Ferlazzo felt the original design had ‘presence’ thanks to proportion, stance and wide wheel arches, but the grille and surrounds did not match what he thought was the potential to make a bolder, more sophisticated design statement.The Holden team created a design which had the headlamps ‘flush’ with the bodywork, because the then Chairman, Mark Reuss, wanted a unique look for the Australian Cruze – compared to its Chevy counterparts.
Ferlazzo’s team also styled specific bumper treatments for the Sri and Sri-V Sport variants. In addition, the Holden design team was assigned the task of developing the five-door Cruze hatch for all global markets.
Cruze had been riding high, but Holden was beginning to see deterioration in Commodore sales, and as its main revenue earner Holden's focus switched almost completely to funding new Commodore models, with added equipment, new design and more marketing budget, to move cars on which sales had begun a decline which led to its eventual death.
In the USA, after GM’s Bankruptcy, brought on by the Global Financial Crisis (GFC), the restructuring of the Corporation ushered in wholesale change to how projects were funded and developed.
GM bean counters, and more importantly, new Directors who came from ‘outside’ the auto industry began reprofiling how funding decisions were made.
Post-bankruptcy internal budgets were controlled very tightly for every aspect of the business (product development, marketing etc) and were allocated as a fixed proportion of projected corporate annual revenue.
Unlike before bankruptcy, no incremental increases in budget were granted even if a positive business case was created
This meant that functional and program teams had to prioritise their spending to only those activities that added the most value to the bottom line, rather than simply any value to the bottom line.
Truly global architectures and powertrain families would obviously rise to the top rather than unique local market variants - we've seen that thinking continue with decisions over the last 5 years to axe passenger car lines to free up capital for higher margin SUVs and Trucks (both Ford and GM), also the axing of most global manufacturing and assembly operations in Africa, India, Australia and Asia, to focus on the Americas and China.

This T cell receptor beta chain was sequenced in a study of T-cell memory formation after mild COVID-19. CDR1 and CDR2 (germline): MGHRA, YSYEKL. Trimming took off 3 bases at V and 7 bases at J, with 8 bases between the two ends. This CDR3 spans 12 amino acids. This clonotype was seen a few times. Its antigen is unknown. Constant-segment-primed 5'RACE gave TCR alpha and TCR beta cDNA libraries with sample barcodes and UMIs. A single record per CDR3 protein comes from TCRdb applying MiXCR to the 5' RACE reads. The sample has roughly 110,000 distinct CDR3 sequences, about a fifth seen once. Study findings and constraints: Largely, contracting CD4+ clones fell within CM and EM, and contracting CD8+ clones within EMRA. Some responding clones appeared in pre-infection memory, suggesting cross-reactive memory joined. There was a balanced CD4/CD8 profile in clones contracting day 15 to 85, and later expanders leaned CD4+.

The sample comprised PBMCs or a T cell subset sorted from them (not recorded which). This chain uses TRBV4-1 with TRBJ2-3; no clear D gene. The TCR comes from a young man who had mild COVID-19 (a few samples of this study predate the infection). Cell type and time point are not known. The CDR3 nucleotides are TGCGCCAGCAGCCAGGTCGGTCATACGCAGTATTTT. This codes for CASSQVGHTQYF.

Before the GFC, GM’s profit margins were half the industry benchmark, forcing the ‘new’ Board to take tough decisions to ensure margins grew. This set GM on a new and different path with, as stated, everything (production/labour/marketing) becoming a fixed percentage of revenue. This tough stance impacted a number of models, many (especially passenger cars) simply disappearing.
Needless to say, under this new dictum, as far as Cruze was concerned, Holden completely switched its full attention to ‘saving’ Commodore. Marketing budgets for Cruze evaporated and the car which had the potential to ‘bolster’ both Holden’s status and revenue was left to founder, with Cruze sales in 2014 falling to just 18,554.
Production ended in 2016, and the final JH Series II Cruze was replaced temporarily by Cruze sourced from Korea (below). On that model the front headlamp and surrounding sheet metal reverted to the original profiles.
Cruze was finally replaced by the German-sourced Opel Astra hatch, and the Korean-sourced Astra sedan, which nonetheless boasted a unique Australian-designed front fascia.
Holden Cruze was a good car, bordering on a ‘great’ car, and its later performance improvements thanks to the introduction of the 1.4 turbo engine, and lighter 6T30 automatic transmission, ensured it was possible to retain a competitive place in the Australian market - but not after the marketing money tap was turned off. Farewell to the Cruze.
However, rather than leave you with the impression that the J300 Cruze was a 'dud' - by April 2016 Cruze had cumulative worldwide sales of 14 million units - a significant commercial success.